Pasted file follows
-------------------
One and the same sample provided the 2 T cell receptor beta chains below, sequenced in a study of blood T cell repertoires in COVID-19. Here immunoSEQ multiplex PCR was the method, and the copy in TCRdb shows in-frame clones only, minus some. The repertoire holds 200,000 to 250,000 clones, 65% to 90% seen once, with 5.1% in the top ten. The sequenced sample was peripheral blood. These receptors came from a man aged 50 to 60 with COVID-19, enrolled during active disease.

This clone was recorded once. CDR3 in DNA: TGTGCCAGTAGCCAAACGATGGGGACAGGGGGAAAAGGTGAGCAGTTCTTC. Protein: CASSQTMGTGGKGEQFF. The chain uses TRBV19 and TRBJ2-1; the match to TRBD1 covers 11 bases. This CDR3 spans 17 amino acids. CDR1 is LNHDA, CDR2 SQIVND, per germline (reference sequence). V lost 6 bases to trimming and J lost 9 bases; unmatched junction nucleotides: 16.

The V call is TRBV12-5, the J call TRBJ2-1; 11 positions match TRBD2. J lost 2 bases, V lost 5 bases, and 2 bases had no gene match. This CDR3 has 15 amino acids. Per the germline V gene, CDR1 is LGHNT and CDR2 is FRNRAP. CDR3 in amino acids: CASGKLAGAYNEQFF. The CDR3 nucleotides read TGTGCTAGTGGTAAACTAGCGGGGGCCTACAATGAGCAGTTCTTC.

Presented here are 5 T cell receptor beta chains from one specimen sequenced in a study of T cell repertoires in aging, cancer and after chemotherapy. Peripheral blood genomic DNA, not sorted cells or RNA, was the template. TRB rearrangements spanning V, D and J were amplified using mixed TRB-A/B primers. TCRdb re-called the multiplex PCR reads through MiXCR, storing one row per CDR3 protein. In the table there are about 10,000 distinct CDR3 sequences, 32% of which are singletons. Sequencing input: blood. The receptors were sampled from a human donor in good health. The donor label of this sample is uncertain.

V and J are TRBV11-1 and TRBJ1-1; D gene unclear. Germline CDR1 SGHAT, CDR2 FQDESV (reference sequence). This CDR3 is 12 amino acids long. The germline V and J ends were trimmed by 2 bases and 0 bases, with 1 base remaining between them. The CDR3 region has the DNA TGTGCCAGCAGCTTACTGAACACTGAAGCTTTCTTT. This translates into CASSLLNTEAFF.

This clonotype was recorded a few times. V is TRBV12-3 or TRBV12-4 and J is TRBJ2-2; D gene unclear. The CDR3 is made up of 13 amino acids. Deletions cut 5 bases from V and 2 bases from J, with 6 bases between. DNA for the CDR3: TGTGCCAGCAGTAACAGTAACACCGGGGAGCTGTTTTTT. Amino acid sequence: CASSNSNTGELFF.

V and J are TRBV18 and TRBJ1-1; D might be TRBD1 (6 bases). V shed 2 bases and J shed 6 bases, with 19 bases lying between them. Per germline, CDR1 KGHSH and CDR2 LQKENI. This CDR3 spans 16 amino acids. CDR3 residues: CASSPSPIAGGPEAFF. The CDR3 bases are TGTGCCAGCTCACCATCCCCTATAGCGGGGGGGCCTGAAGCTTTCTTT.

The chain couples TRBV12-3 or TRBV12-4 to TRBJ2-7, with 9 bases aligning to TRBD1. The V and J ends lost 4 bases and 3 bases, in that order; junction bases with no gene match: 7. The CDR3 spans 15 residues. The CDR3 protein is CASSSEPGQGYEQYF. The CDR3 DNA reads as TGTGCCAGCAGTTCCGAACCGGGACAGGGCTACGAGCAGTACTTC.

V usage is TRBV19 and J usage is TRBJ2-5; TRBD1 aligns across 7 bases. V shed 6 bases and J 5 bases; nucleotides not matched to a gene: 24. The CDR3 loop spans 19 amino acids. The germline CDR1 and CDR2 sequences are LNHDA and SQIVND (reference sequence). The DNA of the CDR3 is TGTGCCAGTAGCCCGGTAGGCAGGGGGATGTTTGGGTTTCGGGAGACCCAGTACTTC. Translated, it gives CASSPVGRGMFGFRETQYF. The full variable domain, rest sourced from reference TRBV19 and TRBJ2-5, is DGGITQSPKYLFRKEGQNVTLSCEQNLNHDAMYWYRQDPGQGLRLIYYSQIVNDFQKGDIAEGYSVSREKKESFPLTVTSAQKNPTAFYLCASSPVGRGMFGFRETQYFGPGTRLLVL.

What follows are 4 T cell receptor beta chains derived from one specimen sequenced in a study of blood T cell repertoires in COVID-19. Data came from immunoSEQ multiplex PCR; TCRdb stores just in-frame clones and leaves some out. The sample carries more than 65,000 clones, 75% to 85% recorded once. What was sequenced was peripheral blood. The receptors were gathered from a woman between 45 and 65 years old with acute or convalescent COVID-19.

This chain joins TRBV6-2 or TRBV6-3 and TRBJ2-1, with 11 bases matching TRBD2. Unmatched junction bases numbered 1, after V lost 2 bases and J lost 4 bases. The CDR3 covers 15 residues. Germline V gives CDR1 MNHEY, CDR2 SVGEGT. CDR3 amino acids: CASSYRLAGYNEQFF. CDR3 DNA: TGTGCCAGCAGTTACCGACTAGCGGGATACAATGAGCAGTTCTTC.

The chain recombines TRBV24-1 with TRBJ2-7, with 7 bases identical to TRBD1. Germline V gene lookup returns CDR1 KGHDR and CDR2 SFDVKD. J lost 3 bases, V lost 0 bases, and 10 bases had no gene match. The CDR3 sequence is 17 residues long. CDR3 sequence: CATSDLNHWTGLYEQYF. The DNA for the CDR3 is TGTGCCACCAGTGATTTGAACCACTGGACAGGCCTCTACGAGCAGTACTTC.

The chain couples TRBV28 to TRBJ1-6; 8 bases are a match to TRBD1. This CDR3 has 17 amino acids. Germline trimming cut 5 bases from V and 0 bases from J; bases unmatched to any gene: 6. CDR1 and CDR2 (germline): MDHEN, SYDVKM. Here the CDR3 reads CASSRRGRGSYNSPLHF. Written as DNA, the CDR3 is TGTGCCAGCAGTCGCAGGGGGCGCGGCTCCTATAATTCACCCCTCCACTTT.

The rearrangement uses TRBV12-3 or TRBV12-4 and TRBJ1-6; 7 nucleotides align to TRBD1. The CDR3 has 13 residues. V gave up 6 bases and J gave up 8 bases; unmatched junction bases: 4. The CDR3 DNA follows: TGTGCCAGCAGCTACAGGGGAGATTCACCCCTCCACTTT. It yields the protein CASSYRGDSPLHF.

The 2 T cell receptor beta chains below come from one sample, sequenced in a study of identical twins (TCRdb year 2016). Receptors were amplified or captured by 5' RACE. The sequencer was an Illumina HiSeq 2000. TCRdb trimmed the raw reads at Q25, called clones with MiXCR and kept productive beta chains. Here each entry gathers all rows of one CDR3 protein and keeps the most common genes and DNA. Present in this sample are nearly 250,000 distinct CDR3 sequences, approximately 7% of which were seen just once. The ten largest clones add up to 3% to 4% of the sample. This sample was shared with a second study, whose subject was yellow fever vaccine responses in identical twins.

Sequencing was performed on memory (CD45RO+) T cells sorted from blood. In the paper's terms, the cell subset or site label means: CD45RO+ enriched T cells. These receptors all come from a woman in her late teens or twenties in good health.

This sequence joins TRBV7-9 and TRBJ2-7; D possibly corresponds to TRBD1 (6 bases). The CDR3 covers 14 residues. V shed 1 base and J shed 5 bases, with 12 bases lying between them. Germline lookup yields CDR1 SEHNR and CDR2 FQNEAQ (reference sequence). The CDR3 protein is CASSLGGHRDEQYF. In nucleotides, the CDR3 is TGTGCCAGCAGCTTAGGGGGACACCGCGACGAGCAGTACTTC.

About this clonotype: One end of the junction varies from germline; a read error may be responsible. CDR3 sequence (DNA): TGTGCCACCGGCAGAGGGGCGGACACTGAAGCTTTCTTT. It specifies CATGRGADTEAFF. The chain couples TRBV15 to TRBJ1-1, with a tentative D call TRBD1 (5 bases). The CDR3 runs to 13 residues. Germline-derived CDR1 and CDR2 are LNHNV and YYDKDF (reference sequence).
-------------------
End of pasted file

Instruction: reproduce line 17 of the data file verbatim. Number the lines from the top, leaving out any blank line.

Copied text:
This sequence joins TRBV7-9 and TRBJ2-7; D possibly corresponds to TRBD1 (6 bases). The CDR3 covers 14 residues. V shed 1 base and J shed 5 bases, with 12 bases lying between them. Germline lookup yields CDR1 SEHNR and CDR2 FQNEAQ (reference sequence). The CDR3 protein is CASSLGGHRDEQYF. In nucleotides, the CDR3 is TGTGCCAGCAGCTTAGGGGGACACCGCGACGAGCAGTACTTC.